Ralstonia solanacearum
Taxonomy
Morphology
Cultural characteristics
Biochemical characters
Ecology
Pathogenicity
References
Phylum Proteobacteria, Class Betaproteobacteria, Order Burkholderiales, Family Burkholderiaceae, Genus Ralstonia,
Ralstonia solanacearum  Yabuuchi et al. 1996.
Historical synonyms:
Pseudomonas solanacearum  Smith 1914 (Bacillus solanacearum Smith 1896), Burkholderia solanacearum  
Yabuuchi et al. 1993.

Classified into 5 biovars based on the ability to use disaccharides and oxidize hexoze alcohols producing acid when positive.
Classified into races based on host range.
Gram negative, 0.5-0.7 by 1.5-2.5 μm, motile  rods (1 to 4 flagella). Accumulates poly-
beta-hydroxybutyrate.
S-type or R-type colonies. Some strains can produce a diffusible, nonfluorescent
brown pigment. Strictly aerobic. Optimal temperature 30 ºC, does not grow at 41 ºC.
Does not require any growth factors, including sodium chloride. Grows on media:
TZC agar (Kelman), TTC (triphenyl tetrazolium chloride) medium, SMSA-E (soil
isolation medium).
Isolated from soil (many types of soil with various pH values), water, plants (roots).
Plant pathogen (bacterial wilt) - tobacco (Granville wilt), tomato, potato (brown rot), eggplant, pepper, banana trees (Moko disease),
geranium (Southern wilt) and many others. Pathogenicity may be lost in laboratory conditions  (correlated with colony variation).
  1. Whitmore A.: An account of a glanders-like disease occurring in Rangoon. Journal of Hygiene, 1913, 13, 1-34.
  2. Smith E.F.: A bacterial disease of the tomato, eggplant and Irish potato (Bacillus solanacearum n. sp.). Bulletin, Division of
    Vegetable Physiology and Pathology, United States Department of Agriculture, 1896, 12, 1-28.
  3. Smith E.F.: Bacteria in relation to plant diseases. Carnegie Institute, Washington, 1914, 3, 1-309.
  4. Yabuuchi E., Kosako Y., Oyaizu H., Yano I., Hotta H., Hashimoto Y., Ezaki T. & Arakawa M.: Proposal of Burkholderia gen. nov. and
    transfer of seven species of the genus Pseudomonas homology group II to the new genus, with the type species Burkholderia
    cepacia (Palleroni and Holmes 1981) comb. nov. Microbiol. Immunol., 1992, 36, 1251-1275.
  5. Yabuuchi E., Kosako Y., Yano I., Hotta H., & Nishiuchi Y.: Transfer of two Burkholderia and an Alcaligenes species to Ralstonia
    gen. nov.: proposal of Ralstonia pickettii (Ralston, Palleroni and Doudoroff 1973) comb. nov., Ralstonia solanacearum (Smith
    1896) comb. nov. and Ralstonia eutropha (Davis 1969) comb. nov. Microbiol. Immunol., 1995, 39, 897-904.
  6. Tim Momol, Prakash Pradhanang, and Carlos A. Lopes: Bacterial Wilt of Pepper. Plant Pathology Department, Florida Cooperative
    Extension Service, Institute of Food and Agricultural Sciences, University of Florida, 2001.
  7. French E. B., Gutarra L., Aley P. & Elphinstone J.: Culture media for Ralstonia solanacearum. Isolation,  identification and
    maintenance. Fitopatologia vol 30 (3), 1995,  126-130.
  8. Teizi Urakami, Chieko Ito-Yoshida, Hisaya Araki, Toshio Kijima, Ken-Ichiro Suzuki, and Kazuo Komagata: Transfer of
    Pseudomonas plantarii and Pseudomonas glumae to Burkholderia as Burkholderia spp. and Description of Burkholderia vandii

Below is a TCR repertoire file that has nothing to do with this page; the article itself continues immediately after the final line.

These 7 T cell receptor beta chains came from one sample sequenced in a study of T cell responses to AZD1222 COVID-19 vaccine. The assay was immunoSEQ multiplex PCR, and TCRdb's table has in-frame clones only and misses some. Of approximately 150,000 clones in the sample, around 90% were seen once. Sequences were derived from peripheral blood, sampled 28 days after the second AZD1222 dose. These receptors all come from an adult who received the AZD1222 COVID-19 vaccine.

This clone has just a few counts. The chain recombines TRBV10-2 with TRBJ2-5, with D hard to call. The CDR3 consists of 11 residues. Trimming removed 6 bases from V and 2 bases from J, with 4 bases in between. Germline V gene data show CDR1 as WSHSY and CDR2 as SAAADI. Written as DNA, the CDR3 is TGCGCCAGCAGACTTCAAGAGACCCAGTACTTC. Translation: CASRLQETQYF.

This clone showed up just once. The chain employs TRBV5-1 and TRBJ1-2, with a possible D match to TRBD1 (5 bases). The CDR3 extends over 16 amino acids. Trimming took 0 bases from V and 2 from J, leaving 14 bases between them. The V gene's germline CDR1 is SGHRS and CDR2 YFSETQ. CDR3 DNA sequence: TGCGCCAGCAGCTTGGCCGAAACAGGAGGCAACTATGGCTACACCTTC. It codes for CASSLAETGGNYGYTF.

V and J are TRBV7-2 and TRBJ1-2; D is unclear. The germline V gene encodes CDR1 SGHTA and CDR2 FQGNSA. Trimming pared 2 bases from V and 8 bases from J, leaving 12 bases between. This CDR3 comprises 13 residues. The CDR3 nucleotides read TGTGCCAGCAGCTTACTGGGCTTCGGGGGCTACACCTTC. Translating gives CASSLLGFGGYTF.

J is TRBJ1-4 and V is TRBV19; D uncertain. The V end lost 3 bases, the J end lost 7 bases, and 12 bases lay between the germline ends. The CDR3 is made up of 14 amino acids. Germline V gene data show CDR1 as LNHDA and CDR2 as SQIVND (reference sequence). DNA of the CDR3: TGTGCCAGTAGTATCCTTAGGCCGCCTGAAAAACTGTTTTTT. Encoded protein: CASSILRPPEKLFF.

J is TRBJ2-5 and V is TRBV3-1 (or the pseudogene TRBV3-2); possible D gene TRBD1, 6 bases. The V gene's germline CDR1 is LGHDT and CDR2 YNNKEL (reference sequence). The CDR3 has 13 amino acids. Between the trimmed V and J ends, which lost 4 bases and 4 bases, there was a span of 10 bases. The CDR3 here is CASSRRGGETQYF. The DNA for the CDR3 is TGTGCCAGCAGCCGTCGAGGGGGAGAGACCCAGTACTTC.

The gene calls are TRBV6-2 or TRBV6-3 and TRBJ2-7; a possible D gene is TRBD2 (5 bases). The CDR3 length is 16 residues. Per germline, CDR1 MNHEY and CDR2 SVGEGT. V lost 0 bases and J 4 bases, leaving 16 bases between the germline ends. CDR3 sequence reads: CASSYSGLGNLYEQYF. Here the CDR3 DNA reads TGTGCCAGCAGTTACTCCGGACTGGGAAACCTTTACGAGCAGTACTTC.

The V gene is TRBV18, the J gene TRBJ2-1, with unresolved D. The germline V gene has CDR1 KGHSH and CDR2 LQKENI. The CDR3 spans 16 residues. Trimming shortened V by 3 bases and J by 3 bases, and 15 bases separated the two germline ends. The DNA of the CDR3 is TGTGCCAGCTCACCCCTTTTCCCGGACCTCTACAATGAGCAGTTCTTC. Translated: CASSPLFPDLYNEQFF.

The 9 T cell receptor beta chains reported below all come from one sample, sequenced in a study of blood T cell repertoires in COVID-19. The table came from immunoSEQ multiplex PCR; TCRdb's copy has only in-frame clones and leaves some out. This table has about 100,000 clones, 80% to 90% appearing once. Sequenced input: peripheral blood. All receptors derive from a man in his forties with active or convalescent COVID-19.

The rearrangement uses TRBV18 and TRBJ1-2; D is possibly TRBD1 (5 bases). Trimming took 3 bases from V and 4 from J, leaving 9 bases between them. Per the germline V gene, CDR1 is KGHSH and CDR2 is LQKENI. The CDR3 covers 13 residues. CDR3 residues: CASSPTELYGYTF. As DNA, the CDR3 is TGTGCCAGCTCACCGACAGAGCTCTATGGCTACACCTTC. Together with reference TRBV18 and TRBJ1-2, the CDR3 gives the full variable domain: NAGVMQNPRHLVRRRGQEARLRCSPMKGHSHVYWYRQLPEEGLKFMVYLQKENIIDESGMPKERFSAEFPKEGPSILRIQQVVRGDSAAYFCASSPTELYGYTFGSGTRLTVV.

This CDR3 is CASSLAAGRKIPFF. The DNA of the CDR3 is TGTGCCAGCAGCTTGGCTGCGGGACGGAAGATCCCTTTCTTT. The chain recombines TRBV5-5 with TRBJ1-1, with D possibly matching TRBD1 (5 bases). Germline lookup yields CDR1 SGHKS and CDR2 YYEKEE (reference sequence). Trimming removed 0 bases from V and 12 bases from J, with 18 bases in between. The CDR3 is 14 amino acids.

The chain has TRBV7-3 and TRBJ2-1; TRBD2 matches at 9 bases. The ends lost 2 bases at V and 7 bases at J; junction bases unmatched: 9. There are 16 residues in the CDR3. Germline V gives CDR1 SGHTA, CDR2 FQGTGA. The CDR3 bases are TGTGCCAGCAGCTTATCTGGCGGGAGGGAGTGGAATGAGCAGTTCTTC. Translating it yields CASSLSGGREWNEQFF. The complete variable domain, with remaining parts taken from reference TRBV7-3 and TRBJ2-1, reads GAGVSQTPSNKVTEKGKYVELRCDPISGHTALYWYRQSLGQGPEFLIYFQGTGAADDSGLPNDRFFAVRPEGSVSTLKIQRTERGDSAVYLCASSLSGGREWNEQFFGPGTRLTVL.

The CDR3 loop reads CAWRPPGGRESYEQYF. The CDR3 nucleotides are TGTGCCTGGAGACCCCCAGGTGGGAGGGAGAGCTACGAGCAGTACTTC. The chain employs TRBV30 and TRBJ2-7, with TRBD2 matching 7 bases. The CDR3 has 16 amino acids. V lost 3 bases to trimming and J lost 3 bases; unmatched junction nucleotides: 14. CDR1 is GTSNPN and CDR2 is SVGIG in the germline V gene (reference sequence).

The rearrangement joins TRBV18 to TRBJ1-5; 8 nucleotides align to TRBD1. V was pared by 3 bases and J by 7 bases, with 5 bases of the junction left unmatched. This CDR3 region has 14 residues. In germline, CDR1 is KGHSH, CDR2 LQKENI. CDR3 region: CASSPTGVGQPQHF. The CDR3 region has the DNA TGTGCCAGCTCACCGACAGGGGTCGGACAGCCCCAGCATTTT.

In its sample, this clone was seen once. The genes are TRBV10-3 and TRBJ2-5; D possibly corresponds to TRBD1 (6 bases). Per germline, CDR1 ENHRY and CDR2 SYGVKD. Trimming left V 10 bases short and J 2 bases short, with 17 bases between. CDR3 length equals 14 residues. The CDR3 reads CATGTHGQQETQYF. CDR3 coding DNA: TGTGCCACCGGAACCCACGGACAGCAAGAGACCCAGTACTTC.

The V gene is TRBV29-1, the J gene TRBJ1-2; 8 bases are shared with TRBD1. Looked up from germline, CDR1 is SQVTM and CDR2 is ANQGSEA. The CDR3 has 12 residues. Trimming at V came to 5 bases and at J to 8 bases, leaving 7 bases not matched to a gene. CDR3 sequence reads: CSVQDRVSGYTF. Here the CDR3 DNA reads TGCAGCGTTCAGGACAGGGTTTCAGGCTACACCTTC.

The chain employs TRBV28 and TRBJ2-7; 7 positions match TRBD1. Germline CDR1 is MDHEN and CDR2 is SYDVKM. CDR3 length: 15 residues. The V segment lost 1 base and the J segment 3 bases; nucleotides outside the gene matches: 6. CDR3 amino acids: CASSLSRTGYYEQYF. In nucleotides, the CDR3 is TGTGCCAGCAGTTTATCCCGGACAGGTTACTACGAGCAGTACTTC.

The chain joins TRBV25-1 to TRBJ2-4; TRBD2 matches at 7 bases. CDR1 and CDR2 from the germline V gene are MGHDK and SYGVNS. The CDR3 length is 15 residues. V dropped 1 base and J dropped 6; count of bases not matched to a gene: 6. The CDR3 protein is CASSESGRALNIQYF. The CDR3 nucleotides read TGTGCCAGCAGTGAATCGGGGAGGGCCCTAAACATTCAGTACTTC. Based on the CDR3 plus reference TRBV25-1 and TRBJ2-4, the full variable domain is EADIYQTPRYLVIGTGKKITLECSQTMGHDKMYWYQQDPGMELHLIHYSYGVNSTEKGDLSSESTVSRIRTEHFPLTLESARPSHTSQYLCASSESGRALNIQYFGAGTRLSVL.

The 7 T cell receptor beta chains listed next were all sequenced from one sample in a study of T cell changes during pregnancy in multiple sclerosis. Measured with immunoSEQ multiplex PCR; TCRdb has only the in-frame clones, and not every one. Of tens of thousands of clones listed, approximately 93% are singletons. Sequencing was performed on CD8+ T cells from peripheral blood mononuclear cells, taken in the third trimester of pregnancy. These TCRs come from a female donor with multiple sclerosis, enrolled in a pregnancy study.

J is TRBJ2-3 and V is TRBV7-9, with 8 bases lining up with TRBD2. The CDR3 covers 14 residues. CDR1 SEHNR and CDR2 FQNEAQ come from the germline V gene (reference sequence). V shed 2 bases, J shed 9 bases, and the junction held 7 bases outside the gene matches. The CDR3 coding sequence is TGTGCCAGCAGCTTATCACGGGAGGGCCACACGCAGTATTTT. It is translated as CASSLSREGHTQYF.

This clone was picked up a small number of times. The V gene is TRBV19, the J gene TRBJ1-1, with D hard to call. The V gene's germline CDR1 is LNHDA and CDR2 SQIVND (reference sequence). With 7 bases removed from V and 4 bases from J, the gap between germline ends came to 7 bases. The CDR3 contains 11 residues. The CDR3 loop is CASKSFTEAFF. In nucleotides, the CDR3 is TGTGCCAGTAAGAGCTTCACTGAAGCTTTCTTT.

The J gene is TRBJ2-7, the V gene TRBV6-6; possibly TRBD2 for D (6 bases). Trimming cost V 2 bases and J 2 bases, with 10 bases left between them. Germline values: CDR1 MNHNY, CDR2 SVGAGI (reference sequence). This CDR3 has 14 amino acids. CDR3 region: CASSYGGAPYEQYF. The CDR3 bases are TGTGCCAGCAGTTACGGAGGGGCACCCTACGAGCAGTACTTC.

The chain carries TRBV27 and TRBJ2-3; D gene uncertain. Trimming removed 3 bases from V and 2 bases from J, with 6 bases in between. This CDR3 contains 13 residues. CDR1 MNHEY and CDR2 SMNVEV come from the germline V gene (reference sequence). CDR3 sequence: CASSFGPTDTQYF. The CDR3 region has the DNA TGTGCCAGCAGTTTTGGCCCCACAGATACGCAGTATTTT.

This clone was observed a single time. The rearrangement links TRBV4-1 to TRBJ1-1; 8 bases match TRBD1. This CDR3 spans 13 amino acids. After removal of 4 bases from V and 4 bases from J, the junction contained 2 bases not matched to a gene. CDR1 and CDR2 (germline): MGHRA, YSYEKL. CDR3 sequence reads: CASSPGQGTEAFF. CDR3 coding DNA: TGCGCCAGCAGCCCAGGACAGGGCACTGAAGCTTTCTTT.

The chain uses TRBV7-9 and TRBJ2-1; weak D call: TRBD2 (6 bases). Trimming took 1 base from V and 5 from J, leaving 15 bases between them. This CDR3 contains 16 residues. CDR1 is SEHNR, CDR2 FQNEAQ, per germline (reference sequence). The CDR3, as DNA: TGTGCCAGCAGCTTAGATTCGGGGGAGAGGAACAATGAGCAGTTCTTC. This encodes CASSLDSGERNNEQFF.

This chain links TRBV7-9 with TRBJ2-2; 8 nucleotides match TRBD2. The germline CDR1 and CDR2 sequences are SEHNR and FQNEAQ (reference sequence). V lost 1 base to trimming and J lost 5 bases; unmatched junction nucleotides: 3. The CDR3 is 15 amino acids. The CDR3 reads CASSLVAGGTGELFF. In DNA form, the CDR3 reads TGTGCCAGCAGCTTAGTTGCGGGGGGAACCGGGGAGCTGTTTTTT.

sp. nov. Int J Syst Bacteriol April 1994 44:235-245.
  9. Eiko Yabuuchi, Yoshiaki Kawamura and Takayuki Ezaki: Genus VII. Ralstonia Yabuuchi, Kosako, Yano, Hotta and Nishiuchi 1996,
    625VP In: Bergey's Manual of Systematic Bacteriology, Second edition,Vol two, part C, George M. Garrity (Editor-in-Chief), pp. 609-
    620.
Positive results for alkaline reaction in OF base medium, catalase, p-nitro-beta-D-galactopyranoside, oxidase & urease. Most strains
produce nitrite from nitrate, except those of biovar 2.
Can utilize as carbon source: glucose, D-fructose, sucrose, DL-lactate, sodium citrate, cis-aconitic acid, alaninamide, malate, D- and
L-alanine, gamma-aminobutyric acid, D-glucuronic acid, bromosuccinic acid, citric acid, D-galacturonic acid, glycerol, glycogen,
L-histidine, urocanic acid, alpha-hydroxybutyric acid, p-hydroxyphenylacetic acid, alpha-ketobutyric acid, L-leucine, alpha-ketoglutaric
acid, alpha-ketovaleric acid, monomethylsuccinate, propionic acid, D-psicose, L-serine, L-threonine, Tween 40, Tween 80, acetic
acid, L-asparagine, L-aspartic acid, L-glutamic acid, beta-hydroxybutyric acid, DL-lactic acid, methylpyruvate, L-proline, L-pyroglutamic
acid & succinic acid.

Does not hydrolyze esculin, starch or gelatin. H
2S and indole production are negative.
Does not utilize potassium gluconate, n-caprate, adipate, L-arabinose, D-mannose, N-acetyl-D-glucosamine, L-alanyl-glycine,
glucuronamide, formic acid, D-galactonic acid lactone, D-galactose, D-gluconic acid, glycyl-L-glutamic acid, gamma-hydroxybutyric
acid, itaconic acid, malonic acid, L-phenylalanine, succinamic acid, phenylethylamine, quinic acid, D-saccharic acid, sebacic acid,
D-serine, N-acetyl-D-galactosamine, alpha-cyclodextrin, i-erythritol, glycyl-L-aspartic acid, inosine, D-raffinose, uridine,
alpha-D-lactose, lactulose, D-melibiose, beta-methyl-D-glucoside, L-rhamnose, turanose, xylitol, adonitol, 2-aminoethanol,
D-arabitol, 2,3-butanediol, DL-carnitine, dextrin, L-fucose, gentiobiose, glucose-1-phosphate, glucose-6-phosphate, D-glucosaminic
acid, DL-alpha-glycerol phosphate, hydroxy-L-proline, m-inositol, L-ornithine, putrescine, sucrose, D-trehalose & thymidine.
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Cellobiose
utilization
Lactose
utilization
Maltose
utilization
Dulcitol
utilization
Mannitol
utilization
Sorbitol
utilization
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Biovar 3
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Biovar 4
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Biovar 5
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